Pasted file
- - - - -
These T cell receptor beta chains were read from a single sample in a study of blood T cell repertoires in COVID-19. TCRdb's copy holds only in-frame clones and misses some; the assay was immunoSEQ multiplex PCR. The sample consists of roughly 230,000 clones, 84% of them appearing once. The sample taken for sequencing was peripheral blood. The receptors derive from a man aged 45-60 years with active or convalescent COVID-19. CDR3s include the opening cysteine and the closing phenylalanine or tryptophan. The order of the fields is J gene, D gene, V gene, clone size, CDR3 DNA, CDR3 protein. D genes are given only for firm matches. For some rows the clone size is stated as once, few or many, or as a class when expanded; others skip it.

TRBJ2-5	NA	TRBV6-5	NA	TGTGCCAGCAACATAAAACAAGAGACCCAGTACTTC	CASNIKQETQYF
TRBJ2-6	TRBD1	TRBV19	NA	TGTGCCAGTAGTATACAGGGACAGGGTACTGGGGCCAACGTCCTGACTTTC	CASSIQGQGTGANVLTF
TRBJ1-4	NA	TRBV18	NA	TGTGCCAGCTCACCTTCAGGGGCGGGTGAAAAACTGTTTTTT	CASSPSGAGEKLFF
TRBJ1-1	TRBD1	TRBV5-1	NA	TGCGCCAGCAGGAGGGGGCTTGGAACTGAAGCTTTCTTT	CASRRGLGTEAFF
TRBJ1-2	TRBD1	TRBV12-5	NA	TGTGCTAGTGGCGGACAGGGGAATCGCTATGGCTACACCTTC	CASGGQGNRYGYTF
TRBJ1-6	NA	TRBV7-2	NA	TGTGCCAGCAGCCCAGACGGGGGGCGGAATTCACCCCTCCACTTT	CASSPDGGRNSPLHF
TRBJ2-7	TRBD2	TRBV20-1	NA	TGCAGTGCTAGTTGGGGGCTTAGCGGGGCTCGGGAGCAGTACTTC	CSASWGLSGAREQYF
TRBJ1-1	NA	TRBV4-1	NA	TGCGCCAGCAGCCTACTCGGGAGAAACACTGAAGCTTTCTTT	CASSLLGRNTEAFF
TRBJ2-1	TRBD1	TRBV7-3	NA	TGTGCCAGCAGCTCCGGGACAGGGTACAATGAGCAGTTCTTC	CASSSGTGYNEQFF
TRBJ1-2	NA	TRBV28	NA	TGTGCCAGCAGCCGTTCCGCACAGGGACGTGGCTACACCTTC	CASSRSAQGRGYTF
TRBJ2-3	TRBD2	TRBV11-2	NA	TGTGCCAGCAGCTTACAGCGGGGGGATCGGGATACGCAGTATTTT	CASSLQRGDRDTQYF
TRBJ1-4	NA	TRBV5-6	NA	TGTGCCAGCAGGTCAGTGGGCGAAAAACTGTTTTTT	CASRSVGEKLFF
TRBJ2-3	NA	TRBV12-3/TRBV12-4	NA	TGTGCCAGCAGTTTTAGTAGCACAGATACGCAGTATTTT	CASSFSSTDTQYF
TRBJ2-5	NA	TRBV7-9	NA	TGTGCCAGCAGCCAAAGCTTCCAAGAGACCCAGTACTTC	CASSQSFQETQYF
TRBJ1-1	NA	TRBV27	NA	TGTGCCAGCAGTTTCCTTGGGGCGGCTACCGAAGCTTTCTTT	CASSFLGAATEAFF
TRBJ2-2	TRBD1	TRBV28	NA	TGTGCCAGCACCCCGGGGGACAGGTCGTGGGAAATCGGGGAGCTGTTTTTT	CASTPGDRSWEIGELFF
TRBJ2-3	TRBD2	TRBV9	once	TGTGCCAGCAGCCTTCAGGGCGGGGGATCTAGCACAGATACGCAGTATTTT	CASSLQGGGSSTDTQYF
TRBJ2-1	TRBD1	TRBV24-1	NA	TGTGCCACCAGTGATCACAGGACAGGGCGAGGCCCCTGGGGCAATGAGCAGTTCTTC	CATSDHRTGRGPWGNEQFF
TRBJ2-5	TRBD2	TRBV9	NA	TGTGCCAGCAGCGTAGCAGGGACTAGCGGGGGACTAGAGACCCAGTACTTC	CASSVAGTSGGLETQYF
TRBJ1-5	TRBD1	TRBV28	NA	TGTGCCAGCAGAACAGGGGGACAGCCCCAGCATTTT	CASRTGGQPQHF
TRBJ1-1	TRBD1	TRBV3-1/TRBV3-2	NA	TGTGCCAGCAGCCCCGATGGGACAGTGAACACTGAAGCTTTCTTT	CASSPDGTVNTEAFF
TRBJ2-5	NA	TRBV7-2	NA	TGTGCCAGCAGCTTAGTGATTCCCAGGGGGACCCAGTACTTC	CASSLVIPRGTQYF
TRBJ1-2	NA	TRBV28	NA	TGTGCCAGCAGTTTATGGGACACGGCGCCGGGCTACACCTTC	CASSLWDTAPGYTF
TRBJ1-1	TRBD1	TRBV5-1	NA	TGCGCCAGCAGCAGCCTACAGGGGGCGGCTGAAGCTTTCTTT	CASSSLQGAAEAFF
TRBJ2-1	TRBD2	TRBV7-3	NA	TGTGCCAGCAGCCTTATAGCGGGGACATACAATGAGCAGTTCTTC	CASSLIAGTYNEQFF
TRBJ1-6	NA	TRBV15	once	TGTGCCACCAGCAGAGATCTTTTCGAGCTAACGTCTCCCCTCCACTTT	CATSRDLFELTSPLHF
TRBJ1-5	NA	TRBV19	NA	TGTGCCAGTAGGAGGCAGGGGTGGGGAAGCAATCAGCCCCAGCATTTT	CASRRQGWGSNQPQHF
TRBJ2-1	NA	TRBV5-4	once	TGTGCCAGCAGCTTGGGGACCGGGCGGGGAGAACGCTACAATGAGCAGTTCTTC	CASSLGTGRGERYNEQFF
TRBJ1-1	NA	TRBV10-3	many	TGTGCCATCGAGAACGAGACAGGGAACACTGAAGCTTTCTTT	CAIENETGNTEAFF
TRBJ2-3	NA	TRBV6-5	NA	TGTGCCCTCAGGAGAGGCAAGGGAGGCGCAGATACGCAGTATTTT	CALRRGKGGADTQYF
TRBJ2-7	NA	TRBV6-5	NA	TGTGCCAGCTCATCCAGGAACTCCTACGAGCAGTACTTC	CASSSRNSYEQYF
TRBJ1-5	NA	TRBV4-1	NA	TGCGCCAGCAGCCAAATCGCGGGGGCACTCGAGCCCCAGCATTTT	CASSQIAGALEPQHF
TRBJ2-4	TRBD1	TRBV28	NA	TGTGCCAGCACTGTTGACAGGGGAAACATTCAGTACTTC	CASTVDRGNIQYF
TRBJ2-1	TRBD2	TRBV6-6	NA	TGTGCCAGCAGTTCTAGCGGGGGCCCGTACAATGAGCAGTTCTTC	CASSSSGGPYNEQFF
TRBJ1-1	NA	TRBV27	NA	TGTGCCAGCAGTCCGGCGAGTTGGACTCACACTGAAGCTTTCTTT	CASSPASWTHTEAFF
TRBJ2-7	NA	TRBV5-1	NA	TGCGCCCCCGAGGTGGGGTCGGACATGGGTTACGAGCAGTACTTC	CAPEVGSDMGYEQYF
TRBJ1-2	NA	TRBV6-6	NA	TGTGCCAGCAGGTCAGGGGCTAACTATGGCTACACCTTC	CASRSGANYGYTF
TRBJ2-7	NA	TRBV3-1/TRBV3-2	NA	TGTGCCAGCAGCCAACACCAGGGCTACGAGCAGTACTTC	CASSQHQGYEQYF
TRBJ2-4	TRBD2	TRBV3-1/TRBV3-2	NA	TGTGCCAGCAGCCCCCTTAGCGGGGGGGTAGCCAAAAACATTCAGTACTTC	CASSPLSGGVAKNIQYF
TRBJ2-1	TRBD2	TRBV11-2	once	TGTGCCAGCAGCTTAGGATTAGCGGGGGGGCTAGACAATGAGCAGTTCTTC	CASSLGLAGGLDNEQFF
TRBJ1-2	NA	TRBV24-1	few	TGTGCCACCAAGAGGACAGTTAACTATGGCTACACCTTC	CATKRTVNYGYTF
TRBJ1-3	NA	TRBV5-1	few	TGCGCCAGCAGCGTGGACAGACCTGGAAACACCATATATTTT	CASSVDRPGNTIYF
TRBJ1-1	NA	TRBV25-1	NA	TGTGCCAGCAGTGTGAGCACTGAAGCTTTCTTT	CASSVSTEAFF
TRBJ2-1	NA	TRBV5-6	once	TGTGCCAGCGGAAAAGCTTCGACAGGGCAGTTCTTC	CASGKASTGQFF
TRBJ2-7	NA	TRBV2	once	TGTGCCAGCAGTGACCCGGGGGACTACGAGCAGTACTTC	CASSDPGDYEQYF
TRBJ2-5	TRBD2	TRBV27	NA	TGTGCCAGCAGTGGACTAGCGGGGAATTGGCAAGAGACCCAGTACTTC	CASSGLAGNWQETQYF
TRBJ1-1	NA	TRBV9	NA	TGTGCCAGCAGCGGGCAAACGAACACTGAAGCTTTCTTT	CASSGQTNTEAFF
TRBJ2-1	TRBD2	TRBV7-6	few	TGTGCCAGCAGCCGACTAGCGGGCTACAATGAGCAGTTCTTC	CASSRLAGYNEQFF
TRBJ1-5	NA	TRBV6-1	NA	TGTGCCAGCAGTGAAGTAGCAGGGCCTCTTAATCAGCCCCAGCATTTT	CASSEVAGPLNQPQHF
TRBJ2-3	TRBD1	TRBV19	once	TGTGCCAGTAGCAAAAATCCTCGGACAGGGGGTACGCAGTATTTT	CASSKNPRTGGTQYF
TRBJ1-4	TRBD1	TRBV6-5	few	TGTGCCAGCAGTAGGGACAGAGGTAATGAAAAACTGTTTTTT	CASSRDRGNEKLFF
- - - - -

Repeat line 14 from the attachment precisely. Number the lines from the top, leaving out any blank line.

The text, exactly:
TRBJ2-3	NA	TRBV12-3/TRBV12-4	NA	TGTGCCAGCAGTTTTAGTAGCACAGATACGCAGTATTTT	CASSFSSTDTQYF